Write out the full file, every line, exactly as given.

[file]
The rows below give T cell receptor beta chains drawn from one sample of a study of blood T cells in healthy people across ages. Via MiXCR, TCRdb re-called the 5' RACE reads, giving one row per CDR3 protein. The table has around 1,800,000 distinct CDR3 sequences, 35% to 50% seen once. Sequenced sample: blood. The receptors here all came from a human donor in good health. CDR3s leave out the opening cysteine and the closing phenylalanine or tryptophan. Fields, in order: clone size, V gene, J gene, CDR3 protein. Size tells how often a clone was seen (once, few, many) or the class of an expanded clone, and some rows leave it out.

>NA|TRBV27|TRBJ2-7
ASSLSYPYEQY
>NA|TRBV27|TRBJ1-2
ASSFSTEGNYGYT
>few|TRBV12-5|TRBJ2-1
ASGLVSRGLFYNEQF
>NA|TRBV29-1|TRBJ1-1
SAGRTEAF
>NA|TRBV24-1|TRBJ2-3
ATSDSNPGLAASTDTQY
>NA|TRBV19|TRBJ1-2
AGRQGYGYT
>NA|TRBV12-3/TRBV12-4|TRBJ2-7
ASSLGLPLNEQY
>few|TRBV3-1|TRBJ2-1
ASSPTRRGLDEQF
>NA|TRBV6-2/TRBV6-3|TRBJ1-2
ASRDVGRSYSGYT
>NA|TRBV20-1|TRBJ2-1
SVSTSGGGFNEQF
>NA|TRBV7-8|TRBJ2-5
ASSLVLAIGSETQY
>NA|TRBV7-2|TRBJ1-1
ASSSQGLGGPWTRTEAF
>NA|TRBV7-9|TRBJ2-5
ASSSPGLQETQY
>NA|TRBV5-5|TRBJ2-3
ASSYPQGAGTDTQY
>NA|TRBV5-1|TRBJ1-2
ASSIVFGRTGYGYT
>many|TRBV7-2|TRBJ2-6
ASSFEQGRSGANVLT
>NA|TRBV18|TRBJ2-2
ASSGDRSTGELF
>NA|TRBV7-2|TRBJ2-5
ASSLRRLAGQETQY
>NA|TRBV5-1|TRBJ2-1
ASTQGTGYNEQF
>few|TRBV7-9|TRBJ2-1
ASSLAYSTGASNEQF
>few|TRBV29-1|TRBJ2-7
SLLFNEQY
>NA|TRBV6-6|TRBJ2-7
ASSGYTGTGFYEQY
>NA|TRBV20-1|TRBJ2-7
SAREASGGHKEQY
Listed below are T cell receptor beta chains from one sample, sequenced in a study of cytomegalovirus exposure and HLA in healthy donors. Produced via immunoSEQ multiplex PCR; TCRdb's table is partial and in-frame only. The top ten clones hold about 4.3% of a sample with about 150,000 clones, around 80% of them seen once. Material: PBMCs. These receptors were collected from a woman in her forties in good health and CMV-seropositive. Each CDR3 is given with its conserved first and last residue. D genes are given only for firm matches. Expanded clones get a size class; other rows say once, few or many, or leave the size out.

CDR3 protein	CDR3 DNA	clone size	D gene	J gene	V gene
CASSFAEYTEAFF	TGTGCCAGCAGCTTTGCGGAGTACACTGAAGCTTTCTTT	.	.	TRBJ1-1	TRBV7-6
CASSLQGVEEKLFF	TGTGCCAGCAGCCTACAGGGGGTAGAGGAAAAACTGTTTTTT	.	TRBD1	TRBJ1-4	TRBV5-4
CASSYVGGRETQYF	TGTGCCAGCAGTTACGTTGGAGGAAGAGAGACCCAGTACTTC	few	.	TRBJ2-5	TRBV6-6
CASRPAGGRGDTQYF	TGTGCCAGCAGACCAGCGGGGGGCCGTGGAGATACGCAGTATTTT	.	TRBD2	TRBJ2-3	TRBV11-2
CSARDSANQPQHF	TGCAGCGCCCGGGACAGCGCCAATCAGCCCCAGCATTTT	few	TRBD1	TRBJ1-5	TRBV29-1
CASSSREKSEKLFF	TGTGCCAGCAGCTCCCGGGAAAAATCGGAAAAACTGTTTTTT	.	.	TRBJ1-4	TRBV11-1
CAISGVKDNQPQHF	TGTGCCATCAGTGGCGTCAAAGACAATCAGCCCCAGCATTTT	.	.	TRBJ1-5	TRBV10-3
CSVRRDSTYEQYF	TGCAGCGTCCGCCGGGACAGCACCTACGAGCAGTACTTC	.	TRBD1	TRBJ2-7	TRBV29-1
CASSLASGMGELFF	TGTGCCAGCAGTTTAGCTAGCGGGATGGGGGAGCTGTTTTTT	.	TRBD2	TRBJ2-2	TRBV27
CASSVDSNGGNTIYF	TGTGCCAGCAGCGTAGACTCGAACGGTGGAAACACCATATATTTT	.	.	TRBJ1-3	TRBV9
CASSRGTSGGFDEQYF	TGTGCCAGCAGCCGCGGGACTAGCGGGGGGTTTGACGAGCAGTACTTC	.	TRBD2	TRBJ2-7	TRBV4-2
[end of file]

The rows below give T cell receptor beta chains drawn from one sample of a study of blood T cells in healthy people across ages. Via MiXCR, TCRdb re-called the 5' RACE reads, giving one row per CDR3 protein. The table has around 1,800,000 distinct CDR3 sequences, 35% to 50% seen once. Sequenced sample: blood. The receptors here all came from a human donor in good health. CDR3s leave out the opening cysteine and the closing phenylalanine or tryptophan. Fields, in order: clone size, V gene, J gene, CDR3 protein. Size tells how often a clone was seen (once, few, many) or the class of an expanded clone, and some rows leave it out.

>NA|TRBV27|TRBJ2-7
ASSLSYPYEQY
>NA|TRBV27|TRBJ1-2
ASSFSTEGNYGYT
>few|TRBV12-5|TRBJ2-1
ASGLVSRGLFYNEQF
>NA|TRBV29-1|TRBJ1-1
SAGRTEAF
>NA|TRBV24-1|TRBJ2-3
ATSDSNPGLAASTDTQY
>NA|TRBV19|TRBJ1-2
AGRQGYGYT
>NA|TRBV12-3/TRBV12-4|TRBJ2-7
ASSLGLPLNEQY
>few|TRBV3-1|TRBJ2-1
ASSPTRRGLDEQF
>NA|TRBV6-2/TRBV6-3|TRBJ1-2
ASRDVGRSYSGYT
>NA|TRBV20-1|TRBJ2-1
SVSTSGGGFNEQF
>NA|TRBV7-8|TRBJ2-5
ASSLVLAIGSETQY
>NA|TRBV7-2|TRBJ1-1
ASSSQGLGGPWTRTEAF
>NA|TRBV7-9|TRBJ2-5
ASSSPGLQETQY
>NA|TRBV5-5|TRBJ2-3
ASSYPQGAGTDTQY
>NA|TRBV5-1|TRBJ1-2
ASSIVFGRTGYGYT
>many|TRBV7-2|TRBJ2-6
ASSFEQGRSGANVLT
>NA|TRBV18|TRBJ2-2
ASSGDRSTGELF
>NA|TRBV7-2|TRBJ2-5
ASSLRRLAGQETQY
>NA|TRBV5-1|TRBJ2-1
ASTQGTGYNEQF
>few|TRBV7-9|TRBJ2-1
ASSLAYSTGASNEQF
>few|TRBV29-1|TRBJ2-7
SLLFNEQY
>NA|TRBV6-6|TRBJ2-7
ASSGYTGTGFYEQY
>NA|TRBV20-1|TRBJ2-7
SAREASGGHKEQY
Listed below are T cell receptor beta chains from one sample, sequenced in a study of cytomegalovirus exposure and HLA in healthy donors. Produced via immunoSEQ multiplex PCR; TCRdb's table is partial and in-frame only. The top ten clones hold about 4.3% of a sample with about 150,000 clones, around 80% of them seen once. Material: PBMCs. These receptors were collected from a woman in her forties in good health and CMV-seropositive. Each CDR3 is given with its conserved first and last residue. D genes are given only for firm matches. Expanded clones get a size class; other rows say once, few or many, or leave the size out.

CDR3 protein	CDR3 DNA	clone size	D gene	J gene	V gene
CASSFAEYTEAFF	TGTGCCAGCAGCTTTGCGGAGTACACTGAAGCTTTCTTT	.	.	TRBJ1-1	TRBV7-6
CASSLQGVEEKLFF	TGTGCCAGCAGCCTACAGGGGGTAGAGGAAAAACTGTTTTTT	.	TRBD1	TRBJ1-4	TRBV5-4
CASSYVGGRETQYF	TGTGCCAGCAGTTACGTTGGAGGAAGAGAGACCCAGTACTTC	few	.	TRBJ2-5	TRBV6-6
CASRPAGGRGDTQYF	TGTGCCAGCAGACCAGCGGGGGGCCGTGGAGATACGCAGTATTTT	.	TRBD2	TRBJ2-3	TRBV11-2
CSARDSANQPQHF	TGCAGCGCCCGGGACAGCGCCAATCAGCCCCAGCATTTT	few	TRBD1	TRBJ1-5	TRBV29-1
CASSSREKSEKLFF	TGTGCCAGCAGCTCCCGGGAAAAATCGGAAAAACTGTTTTTT	.	.	TRBJ1-4	TRBV11-1
CAISGVKDNQPQHF	TGTGCCATCAGTGGCGTCAAAGACAATCAGCCCCAGCATTTT	.	.	TRBJ1-5	TRBV10-3
CSVRRDSTYEQYF	TGCAGCGTCCGCCGGGACAGCACCTACGAGCAGTACTTC	.	TRBD1	TRBJ2-7	TRBV29-1
CASSLASGMGELFF	TGTGCCAGCAGTTTAGCTAGCGGGATGGGGGAGCTGTTTTTT	.	TRBD2	TRBJ2-2	TRBV27
CASSVDSNGGNTIYF	TGTGCCAGCAGCGTAGACTCGAACGGTGGAAACACCATATATTTT	.	.	TRBJ1-3	TRBV9
CASSRGTSGGFDEQYF	TGTGCCAGCAGCCGCGGGACTAGCGGGGGGTTTGACGAGCAGTACTTC	.	TRBD2	TRBJ2-7	TRBV4-2